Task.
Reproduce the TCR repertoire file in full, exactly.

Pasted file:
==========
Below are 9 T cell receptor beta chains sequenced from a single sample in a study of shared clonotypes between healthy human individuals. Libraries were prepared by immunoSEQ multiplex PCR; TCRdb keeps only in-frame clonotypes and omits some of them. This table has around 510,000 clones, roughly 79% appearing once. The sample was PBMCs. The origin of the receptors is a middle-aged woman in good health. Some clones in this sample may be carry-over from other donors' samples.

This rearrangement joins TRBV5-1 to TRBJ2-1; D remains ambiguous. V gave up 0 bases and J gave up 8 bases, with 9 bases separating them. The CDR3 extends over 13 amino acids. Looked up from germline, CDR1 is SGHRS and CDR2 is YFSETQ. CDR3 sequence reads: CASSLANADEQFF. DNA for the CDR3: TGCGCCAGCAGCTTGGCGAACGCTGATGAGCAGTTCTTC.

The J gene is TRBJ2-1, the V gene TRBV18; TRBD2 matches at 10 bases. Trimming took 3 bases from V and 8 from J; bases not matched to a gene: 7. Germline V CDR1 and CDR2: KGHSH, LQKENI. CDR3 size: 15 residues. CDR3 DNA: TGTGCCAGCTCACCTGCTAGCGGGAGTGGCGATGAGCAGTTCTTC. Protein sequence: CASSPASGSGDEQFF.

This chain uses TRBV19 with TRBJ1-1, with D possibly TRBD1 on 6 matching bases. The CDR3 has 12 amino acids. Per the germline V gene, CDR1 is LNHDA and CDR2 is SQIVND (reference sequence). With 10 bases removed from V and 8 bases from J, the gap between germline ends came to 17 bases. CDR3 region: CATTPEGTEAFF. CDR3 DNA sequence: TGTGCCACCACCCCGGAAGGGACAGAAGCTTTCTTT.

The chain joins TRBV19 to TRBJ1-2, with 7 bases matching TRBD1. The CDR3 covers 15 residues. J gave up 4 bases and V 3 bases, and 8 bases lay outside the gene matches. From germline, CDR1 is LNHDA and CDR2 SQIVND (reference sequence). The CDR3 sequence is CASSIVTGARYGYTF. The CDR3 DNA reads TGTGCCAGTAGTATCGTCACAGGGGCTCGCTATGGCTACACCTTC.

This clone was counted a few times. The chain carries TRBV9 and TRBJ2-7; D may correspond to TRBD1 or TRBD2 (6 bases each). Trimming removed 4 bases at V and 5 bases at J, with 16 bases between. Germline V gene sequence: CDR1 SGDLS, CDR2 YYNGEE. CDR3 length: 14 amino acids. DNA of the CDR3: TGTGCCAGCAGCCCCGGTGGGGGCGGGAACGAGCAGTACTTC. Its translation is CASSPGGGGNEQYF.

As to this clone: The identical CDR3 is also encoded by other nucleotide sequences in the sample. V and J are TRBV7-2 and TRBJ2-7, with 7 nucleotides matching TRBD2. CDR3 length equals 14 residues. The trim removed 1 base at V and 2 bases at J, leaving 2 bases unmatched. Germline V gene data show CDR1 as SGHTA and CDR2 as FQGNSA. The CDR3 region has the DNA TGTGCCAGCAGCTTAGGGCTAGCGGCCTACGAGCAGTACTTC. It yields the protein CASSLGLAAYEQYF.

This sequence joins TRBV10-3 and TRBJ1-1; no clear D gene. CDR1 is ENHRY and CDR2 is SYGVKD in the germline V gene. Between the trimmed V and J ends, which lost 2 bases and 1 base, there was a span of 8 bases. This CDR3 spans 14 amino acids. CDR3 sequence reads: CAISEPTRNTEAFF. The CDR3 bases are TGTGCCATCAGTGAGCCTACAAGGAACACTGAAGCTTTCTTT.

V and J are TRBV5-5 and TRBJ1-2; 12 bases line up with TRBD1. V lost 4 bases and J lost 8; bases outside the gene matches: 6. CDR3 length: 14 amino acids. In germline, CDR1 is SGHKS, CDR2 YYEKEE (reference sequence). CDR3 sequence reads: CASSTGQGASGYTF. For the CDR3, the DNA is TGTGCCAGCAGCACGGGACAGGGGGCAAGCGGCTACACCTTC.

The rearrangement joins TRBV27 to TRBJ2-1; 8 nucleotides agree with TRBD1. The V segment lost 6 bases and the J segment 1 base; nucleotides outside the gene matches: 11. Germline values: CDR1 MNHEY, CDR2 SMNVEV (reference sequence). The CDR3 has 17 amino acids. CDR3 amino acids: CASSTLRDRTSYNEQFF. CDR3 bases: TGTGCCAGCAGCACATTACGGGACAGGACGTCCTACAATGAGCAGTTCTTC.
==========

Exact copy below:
Below are 9 T cell receptor beta chains sequenced from a single sample in a study of shared clonotypes between healthy human individuals. Libraries were prepared by immunoSEQ multiplex PCR; TCRdb keeps only in-frame clonotypes and omits some of them. This table has around 510,000 clones, roughly 79% appearing once. The sample was PBMCs. The origin of the receptors is a middle-aged woman in good health. Some clones in this sample may be carry-over from other donors' samples.

This rearrangement joins TRBV5-1 to TRBJ2-1; D remains ambiguous. V gave up 0 bases and J gave up 8 bases, with 9 bases separating them. The CDR3 extends over 13 amino acids. Looked up from germline, CDR1 is SGHRS and CDR2 is YFSETQ. CDR3 sequence reads: CASSLANADEQFF. DNA for the CDR3: TGCGCCAGCAGCTTGGCGAACGCTGATGAGCAGTTCTTC.

The J gene is TRBJ2-1, the V gene TRBV18; TRBD2 matches at 10 bases. Trimming took 3 bases from V and 8 from J; bases not matched to a gene: 7. Germline V CDR1 and CDR2: KGHSH, LQKENI. CDR3 size: 15 residues. CDR3 DNA: TGTGCCAGCTCACCTGCTAGCGGGAGTGGCGATGAGCAGTTCTTC. Protein sequence: CASSPASGSGDEQFF.

This chain uses TRBV19 with TRBJ1-1, with D possibly TRBD1 on 6 matching bases. The CDR3 has 12 amino acids. Per the germline V gene, CDR1 is LNHDA and CDR2 is SQIVND (reference sequence). With 10 bases removed from V and 8 bases from J, the gap between germline ends came to 17 bases. CDR3 region: CATTPEGTEAFF. CDR3 DNA sequence: TGTGCCACCACCCCGGAAGGGACAGAAGCTTTCTTT.

The chain joins TRBV19 to TRBJ1-2, with 7 bases matching TRBD1. The CDR3 covers 15 residues. J gave up 4 bases and V 3 bases, and 8 bases lay outside the gene matches. From germline, CDR1 is LNHDA and CDR2 SQIVND (reference sequence). The CDR3 sequence is CASSIVTGARYGYTF. The CDR3 DNA reads TGTGCCAGTAGTATCGTCACAGGGGCTCGCTATGGCTACACCTTC.

This clone was counted a few times. The chain carries TRBV9 and TRBJ2-7; D may correspond to TRBD1 or TRBD2 (6 bases each). Trimming removed 4 bases at V and 5 bases at J, with 16 bases between. Germline V gene sequence: CDR1 SGDLS, CDR2 YYNGEE. CDR3 length: 14 amino acids. DNA of the CDR3: TGTGCCAGCAGCCCCGGTGGGGGCGGGAACGAGCAGTACTTC. Its translation is CASSPGGGGNEQYF.

As to this clone: The identical CDR3 is also encoded by other nucleotide sequences in the sample. V and J are TRBV7-2 and TRBJ2-7, with 7 nucleotides matching TRBD2. CDR3 length equals 14 residues. The trim removed 1 base at V and 2 bases at J, leaving 2 bases unmatched. Germline V gene data show CDR1 as SGHTA and CDR2 as FQGNSA. The CDR3 region has the DNA TGTGCCAGCAGCTTAGGGCTAGCGGCCTACGAGCAGTACTTC. It yields the protein CASSLGLAAYEQYF.

This sequence joins TRBV10-3 and TRBJ1-1; no clear D gene. CDR1 is ENHRY and CDR2 is SYGVKD in the germline V gene. Between the trimmed V and J ends, which lost 2 bases and 1 base, there was a span of 8 bases. This CDR3 spans 14 amino acids. CDR3 sequence reads: CAISEPTRNTEAFF. The CDR3 bases are TGTGCCATCAGTGAGCCTACAAGGAACACTGAAGCTTTCTTT.

V and J are TRBV5-5 and TRBJ1-2; 12 bases line up with TRBD1. V lost 4 bases and J lost 8; bases outside the gene matches: 6. CDR3 length: 14 amino acids. In germline, CDR1 is SGHKS, CDR2 YYEKEE (reference sequence). CDR3 sequence reads: CASSTGQGASGYTF. For the CDR3, the DNA is TGTGCCAGCAGCACGGGACAGGGGGCAAGCGGCTACACCTTC.

The rearrangement joins TRBV27 to TRBJ2-1; 8 nucleotides agree with TRBD1. The V segment lost 6 bases and the J segment 1 base; nucleotides outside the gene matches: 11. Germline values: CDR1 MNHEY, CDR2 SMNVEV (reference sequence). The CDR3 has 17 amino acids. CDR3 amino acids: CASSTLRDRTSYNEQFF. CDR3 bases: TGTGCCAGCAGCACATTACGGGACAGGACGTCCTACAATGAGCAGTTCTTC.